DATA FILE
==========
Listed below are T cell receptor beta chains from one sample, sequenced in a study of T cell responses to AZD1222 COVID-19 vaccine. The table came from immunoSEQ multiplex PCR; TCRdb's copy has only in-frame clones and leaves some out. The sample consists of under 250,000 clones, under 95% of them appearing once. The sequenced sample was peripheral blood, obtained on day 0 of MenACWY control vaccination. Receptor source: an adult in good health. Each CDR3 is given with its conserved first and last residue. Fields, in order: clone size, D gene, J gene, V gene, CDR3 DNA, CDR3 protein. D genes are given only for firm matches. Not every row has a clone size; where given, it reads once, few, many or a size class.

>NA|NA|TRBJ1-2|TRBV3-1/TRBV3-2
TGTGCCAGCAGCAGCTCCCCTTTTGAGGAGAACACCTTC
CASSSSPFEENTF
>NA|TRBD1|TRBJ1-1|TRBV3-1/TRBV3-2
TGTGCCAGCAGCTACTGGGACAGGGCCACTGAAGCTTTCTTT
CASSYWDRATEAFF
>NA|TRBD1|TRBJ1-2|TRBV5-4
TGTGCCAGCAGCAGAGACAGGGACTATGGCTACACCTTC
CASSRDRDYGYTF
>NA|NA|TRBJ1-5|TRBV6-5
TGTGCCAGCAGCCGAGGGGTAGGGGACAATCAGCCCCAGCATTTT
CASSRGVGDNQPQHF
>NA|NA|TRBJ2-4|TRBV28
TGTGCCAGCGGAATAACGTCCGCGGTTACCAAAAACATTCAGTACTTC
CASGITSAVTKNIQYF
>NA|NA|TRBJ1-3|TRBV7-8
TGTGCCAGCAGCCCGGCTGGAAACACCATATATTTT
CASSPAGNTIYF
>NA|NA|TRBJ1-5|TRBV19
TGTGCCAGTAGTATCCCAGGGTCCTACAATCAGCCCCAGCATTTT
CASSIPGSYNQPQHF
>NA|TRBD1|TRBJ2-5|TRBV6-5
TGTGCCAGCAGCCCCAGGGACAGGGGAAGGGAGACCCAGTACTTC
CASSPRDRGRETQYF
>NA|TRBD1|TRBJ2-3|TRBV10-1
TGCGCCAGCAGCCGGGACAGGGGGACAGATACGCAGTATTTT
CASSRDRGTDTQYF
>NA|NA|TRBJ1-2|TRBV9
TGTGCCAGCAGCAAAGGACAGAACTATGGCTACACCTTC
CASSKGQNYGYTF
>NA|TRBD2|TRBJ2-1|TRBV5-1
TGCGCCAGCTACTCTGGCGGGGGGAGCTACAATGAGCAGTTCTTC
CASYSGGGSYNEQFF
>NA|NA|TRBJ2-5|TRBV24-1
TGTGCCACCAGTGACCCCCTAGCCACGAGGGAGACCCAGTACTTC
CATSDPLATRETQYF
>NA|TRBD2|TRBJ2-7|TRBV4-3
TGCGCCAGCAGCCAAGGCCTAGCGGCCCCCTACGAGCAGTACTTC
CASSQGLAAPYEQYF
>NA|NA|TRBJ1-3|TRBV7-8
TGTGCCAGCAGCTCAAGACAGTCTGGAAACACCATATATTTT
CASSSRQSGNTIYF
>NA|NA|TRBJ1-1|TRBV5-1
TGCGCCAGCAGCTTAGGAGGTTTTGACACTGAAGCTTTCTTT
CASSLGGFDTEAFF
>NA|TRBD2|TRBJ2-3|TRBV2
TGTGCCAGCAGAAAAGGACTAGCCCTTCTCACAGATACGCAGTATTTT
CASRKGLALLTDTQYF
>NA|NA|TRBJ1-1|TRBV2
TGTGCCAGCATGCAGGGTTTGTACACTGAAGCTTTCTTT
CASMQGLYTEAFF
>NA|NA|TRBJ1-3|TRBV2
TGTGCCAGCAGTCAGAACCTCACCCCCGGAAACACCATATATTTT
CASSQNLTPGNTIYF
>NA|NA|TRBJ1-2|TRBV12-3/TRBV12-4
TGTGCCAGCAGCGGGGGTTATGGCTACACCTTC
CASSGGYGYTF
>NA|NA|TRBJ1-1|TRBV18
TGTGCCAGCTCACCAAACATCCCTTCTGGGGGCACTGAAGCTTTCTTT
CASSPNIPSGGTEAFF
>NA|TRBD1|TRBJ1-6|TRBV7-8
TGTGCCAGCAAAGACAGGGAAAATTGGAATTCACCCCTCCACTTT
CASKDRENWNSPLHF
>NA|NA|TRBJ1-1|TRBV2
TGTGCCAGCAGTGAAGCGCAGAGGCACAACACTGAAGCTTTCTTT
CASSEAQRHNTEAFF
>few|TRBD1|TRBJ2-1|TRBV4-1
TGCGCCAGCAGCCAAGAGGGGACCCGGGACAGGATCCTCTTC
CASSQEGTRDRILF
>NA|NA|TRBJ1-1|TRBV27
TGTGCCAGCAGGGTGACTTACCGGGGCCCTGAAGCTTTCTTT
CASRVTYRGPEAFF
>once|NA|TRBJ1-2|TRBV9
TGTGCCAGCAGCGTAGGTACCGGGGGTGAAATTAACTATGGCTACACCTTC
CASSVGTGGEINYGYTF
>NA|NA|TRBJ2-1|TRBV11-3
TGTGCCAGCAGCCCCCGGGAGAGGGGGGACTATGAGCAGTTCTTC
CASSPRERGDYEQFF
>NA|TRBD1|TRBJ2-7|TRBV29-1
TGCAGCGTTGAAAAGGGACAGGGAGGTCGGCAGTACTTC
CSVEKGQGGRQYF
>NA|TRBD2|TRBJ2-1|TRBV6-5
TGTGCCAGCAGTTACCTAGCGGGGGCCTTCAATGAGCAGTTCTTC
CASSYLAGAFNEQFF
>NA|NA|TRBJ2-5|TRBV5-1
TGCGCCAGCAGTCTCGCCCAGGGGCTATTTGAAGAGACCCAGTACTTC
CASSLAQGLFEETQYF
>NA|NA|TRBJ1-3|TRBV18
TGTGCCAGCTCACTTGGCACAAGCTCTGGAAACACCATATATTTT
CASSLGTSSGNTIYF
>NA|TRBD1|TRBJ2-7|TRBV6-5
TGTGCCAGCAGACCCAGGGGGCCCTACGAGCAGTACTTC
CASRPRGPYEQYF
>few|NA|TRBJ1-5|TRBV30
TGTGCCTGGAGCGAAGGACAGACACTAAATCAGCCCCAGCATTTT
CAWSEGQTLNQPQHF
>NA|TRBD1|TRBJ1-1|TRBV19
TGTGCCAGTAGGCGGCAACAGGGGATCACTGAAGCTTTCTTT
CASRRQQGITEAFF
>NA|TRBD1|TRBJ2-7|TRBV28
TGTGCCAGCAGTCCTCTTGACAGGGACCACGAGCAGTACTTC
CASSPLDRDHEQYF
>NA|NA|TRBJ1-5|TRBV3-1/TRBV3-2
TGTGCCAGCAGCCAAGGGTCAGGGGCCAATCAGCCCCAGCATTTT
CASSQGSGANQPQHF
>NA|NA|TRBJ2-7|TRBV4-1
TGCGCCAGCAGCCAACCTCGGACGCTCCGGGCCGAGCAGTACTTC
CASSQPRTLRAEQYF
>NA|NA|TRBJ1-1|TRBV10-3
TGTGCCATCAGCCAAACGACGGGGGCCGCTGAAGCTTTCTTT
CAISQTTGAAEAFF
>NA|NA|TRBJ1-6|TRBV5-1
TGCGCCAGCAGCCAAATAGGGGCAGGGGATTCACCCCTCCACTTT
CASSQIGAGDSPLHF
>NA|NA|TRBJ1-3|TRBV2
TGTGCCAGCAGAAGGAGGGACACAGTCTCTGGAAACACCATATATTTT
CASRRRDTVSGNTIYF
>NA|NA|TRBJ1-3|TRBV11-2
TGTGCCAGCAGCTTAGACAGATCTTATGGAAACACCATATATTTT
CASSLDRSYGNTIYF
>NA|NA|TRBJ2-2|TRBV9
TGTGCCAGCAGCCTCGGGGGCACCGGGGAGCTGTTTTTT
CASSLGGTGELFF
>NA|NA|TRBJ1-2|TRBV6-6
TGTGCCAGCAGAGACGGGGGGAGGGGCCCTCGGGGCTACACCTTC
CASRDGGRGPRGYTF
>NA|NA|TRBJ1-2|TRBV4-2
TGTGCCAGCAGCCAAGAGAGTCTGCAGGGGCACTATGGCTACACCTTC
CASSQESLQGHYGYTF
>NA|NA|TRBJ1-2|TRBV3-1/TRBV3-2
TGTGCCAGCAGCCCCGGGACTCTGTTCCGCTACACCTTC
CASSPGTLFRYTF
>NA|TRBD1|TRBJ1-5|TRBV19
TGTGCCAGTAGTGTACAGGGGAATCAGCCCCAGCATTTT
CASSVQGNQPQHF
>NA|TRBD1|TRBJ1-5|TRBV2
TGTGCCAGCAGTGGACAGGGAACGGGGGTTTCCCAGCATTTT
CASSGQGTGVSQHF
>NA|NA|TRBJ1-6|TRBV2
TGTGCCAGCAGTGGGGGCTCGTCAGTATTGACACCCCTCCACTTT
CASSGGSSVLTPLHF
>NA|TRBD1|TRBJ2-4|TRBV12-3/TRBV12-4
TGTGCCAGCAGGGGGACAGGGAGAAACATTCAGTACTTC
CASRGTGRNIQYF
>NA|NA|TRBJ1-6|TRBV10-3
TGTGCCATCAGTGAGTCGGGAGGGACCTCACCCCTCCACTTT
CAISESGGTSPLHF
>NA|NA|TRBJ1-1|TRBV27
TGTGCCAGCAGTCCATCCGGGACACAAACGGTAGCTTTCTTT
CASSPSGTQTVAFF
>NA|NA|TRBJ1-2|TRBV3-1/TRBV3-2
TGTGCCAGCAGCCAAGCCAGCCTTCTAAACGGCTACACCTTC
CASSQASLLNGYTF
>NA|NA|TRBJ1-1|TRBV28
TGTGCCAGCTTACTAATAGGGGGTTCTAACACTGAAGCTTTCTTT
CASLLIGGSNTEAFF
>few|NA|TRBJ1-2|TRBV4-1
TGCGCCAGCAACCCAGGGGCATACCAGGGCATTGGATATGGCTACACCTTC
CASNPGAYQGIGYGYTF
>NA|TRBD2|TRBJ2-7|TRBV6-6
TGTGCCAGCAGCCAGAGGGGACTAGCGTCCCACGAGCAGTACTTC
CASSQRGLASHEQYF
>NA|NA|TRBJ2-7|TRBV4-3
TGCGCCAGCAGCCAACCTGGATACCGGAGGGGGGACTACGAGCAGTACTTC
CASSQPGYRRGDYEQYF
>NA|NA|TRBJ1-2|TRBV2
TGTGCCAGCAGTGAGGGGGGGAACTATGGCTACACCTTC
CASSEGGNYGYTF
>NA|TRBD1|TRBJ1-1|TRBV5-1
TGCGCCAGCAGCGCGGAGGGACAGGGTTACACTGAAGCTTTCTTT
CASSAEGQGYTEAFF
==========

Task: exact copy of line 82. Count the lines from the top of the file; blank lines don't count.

CSVEKGQGGRQYF